By Seth McCray
Seeing this Missouri buck on the hoof, few hunters would've noticed the extraordinary array of sticker points its rack carries. Photo Courtesy of Seth McCray.
Missouri's second rifle season was winding down as I shivered in my stand on Nov. 19, my mind elsewhere. I was thinking of the incredible buck I'd shot with my bow a couple of weeks earlier. The story appeared in this magazine last month.
Truthfully, I was just going through the motions. I regretted caping out my bow buck for a shoulder mount, deciding after the fact that it deserved nothing less than full-body treatment. My wife and I had rifle tags, though, and I was looking for a big-bodied whitetail - for its hide, not its rack. My taxidermist was on the lookout for a new set of clothes for my buck as well.
Saturday was a bust. When I returned to the woods Sunday morning, the temperature had warmed, and I saw several does before breaking for church and a bite to eat. I was back in a stand, this time about 500 yards from where I'd arrowed my big buck, around 3 p.m.
Fifteen minutes after settling in, I heard a buck grunting. The accompanying ruckus sounded like it was chasing a doe. The rut was still going on there. The deer were just out of sight in the thick timber. I was then fortunate enough to hear the new sound everyone is talking about, the "buck growl."
I answered with my own buck growler, which my father had purchased for me, and I added the occasional bleat with my can call. The buck continued to chase the doe in the thicket for almost 30 minutes. I tried to stay focused on all the commotion and kept my eyes peeled in that direction, but then I heard something else moving within the thicket. A flock of turkeys passed through, scratching around, not noticing me or paying much mind to the deer-crash derby going on within earshot.
Without such incredible bases, this rack would have been just another impressive mainframe 8-pointer. This portion of the crown accounts for 21 of the 31 points and about 47 of the rack's 202 3⁄8 inches.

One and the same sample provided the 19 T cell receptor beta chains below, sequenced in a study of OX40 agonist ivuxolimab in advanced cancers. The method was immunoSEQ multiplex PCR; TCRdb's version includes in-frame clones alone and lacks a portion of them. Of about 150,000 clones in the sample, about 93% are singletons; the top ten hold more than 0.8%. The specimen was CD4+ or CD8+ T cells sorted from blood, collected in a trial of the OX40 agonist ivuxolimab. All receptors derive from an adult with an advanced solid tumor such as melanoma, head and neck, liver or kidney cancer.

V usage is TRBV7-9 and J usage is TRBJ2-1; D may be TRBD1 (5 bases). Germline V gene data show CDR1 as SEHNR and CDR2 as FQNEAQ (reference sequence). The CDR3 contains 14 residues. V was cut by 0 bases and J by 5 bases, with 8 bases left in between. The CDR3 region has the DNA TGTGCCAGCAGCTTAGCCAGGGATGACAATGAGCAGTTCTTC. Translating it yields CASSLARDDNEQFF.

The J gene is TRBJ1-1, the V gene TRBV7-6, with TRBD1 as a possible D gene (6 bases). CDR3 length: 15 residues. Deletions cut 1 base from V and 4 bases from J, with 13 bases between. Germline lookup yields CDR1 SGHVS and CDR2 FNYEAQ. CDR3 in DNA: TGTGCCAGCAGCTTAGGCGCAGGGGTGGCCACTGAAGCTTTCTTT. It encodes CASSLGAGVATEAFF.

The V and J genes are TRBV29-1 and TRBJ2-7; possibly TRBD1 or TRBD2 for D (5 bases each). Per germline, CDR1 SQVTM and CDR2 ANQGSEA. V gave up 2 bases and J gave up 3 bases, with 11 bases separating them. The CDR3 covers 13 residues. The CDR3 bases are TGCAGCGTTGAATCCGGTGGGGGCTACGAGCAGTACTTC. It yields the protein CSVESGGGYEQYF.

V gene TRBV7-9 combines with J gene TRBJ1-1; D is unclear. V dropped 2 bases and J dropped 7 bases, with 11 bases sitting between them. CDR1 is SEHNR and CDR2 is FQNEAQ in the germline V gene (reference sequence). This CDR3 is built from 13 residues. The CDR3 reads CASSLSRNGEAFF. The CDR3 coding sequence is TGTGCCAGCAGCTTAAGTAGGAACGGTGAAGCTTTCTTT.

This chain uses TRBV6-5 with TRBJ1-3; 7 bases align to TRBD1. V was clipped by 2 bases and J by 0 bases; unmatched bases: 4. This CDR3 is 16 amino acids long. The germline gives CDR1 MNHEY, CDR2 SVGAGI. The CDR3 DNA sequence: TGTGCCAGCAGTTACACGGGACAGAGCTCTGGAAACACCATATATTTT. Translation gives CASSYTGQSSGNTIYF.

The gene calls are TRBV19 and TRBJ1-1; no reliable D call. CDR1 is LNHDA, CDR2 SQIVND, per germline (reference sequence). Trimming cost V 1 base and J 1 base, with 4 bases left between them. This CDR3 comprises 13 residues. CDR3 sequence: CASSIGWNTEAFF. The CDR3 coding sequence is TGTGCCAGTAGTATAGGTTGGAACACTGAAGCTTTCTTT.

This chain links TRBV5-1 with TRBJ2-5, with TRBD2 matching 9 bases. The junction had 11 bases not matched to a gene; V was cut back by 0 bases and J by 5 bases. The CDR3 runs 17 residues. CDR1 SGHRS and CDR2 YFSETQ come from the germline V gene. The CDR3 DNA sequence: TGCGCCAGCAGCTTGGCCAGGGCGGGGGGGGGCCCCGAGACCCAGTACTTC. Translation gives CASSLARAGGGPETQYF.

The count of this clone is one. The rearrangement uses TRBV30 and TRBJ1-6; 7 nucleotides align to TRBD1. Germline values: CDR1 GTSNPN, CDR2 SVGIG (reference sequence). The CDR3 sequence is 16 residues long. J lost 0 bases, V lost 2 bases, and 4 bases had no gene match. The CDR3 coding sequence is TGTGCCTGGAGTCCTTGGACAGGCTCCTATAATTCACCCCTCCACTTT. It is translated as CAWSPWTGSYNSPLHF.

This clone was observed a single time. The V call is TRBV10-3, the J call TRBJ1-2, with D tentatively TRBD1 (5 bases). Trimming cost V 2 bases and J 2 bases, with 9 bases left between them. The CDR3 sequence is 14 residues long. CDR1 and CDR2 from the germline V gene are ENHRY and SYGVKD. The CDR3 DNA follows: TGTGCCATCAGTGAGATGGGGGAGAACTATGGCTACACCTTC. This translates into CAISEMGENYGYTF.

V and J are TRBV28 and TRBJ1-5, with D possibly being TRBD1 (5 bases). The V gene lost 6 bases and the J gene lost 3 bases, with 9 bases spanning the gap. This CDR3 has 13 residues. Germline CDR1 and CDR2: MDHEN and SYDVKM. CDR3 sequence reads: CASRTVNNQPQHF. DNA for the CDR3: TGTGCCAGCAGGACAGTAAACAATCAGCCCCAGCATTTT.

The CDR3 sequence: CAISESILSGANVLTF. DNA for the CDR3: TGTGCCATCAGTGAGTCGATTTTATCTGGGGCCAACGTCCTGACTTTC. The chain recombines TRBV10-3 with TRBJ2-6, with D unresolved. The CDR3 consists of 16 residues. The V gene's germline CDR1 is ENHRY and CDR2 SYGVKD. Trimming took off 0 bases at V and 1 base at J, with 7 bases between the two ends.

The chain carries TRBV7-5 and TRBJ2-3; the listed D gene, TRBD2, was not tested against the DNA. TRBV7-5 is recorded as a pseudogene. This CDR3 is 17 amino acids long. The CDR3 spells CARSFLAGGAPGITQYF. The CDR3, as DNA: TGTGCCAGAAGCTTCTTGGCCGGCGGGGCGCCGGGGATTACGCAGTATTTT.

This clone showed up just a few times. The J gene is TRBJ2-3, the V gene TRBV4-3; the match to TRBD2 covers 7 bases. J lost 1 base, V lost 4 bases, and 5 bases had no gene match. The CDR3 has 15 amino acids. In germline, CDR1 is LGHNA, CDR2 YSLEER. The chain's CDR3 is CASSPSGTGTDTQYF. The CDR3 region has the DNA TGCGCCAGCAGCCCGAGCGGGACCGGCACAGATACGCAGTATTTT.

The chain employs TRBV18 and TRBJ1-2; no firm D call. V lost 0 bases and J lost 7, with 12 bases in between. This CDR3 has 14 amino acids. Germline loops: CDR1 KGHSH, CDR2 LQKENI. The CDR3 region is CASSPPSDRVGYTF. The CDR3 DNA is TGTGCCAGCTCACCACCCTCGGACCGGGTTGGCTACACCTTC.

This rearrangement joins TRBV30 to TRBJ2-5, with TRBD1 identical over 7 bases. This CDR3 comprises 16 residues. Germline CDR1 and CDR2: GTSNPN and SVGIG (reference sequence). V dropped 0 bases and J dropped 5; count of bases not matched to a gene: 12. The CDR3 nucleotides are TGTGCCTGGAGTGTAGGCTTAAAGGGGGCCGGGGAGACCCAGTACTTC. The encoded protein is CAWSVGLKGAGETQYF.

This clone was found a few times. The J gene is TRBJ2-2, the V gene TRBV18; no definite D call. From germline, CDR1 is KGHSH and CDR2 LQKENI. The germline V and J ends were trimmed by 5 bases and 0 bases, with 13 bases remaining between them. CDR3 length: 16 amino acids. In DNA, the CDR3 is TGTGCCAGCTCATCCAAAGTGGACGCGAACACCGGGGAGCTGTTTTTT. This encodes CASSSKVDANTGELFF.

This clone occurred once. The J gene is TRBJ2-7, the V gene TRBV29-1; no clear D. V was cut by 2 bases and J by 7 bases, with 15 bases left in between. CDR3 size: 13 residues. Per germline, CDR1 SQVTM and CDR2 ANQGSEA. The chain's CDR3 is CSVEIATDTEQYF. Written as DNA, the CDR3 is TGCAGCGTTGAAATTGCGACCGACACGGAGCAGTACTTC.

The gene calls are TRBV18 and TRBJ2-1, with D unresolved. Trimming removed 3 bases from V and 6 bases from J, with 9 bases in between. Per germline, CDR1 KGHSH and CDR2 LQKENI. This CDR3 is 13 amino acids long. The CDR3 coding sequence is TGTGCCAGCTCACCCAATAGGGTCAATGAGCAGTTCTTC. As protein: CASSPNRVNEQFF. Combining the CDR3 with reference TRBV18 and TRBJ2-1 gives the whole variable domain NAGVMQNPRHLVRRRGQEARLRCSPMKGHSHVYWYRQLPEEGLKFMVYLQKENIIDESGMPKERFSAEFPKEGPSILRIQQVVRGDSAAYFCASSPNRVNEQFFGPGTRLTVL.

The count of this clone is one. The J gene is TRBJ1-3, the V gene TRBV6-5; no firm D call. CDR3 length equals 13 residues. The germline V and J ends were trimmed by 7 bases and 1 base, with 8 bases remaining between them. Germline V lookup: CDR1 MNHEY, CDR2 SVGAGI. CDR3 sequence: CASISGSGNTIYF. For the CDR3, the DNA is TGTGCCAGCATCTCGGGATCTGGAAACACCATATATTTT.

After they left, I continued to grunt and bleat. About an hour later, the buck chased the doe directly toward my stand. When they were at 50 yards, I was finally able to make out their bodies through the thick timber. Looking through my scope, I could tell the buck was large-bodied - just what I had been hoping for. I could also tell it had a nice P-2 and P-3 on the left side.
Good enough. I decided to take it.
I grunted to try to stop them. The doe froze to my left, and the buck put on the brakes directly in front of me, but slightly behind a tree. I raised my Remington Model 700 and found the buck in my scope. When the buck stepped from behind the tree, I made a grunt call with my mouth and it halted.
With me 24 feet aloft and my .270 sighted-in an inch and a half high at 100 yards, I knew my shot would probably hit high, so I aimed low. As soon as I squeezed the trigger, the animal collapsed.
Descending my tree, I was more excited about finding a new hide for my bow deer. I was only mildly curious as to what kind of rack this buck wore, although I'd guessed that it was decent.
As I approached the buck, I was blown away by its unusual bottom-heavy rack. Only a few steps away, I got a bigger surprise when its eye blinked.
I jumped back just before the animal lunged forward with a low grunt. I stepped back again and fired. I don't think anything has ever made my heart leap so hard.
Standing there in awe of this buck, I waited a few minutes before approaching a second time. I sure didn't want the life scared out of me again.
As I regained a little of my composure, I stood next to the buck that, amazingly, was even bigger than the one I'd shot with my bow. I couldn't believe it!
I was so overtaken with excitement that I had trouble counting the numerous points. I came up with a different number every time I tried.
Since darkness was only an hour away, I left everything and ran as fast as I could toward the buddy stand where my wife was sitting - a half-mile to the south. She thought I was kidding when I told her I'd shot a 200-inch deer. After convincing her I really had, she went to get my father and the four-wheeler.
My dad, wife and my 3-year-old son were beside me while I once again inspected the monstrous buck in the fading light. A slightly calmer count revealed 31 points atop extremely long main beams.
Never in my wildest dreams would I have thought I could take a second amazing buck. I was truly blessed in 2006. Not only did I harvest a pair of fabulous whitetails, but I also welcomed a second beautiful baby boy.
Hunter: Seth McCray
Official Score: 202 3/8"
Composite Score: 219 7/8"
-- Reprinted from the November 2007 issue of Buckmasters RACK Magazine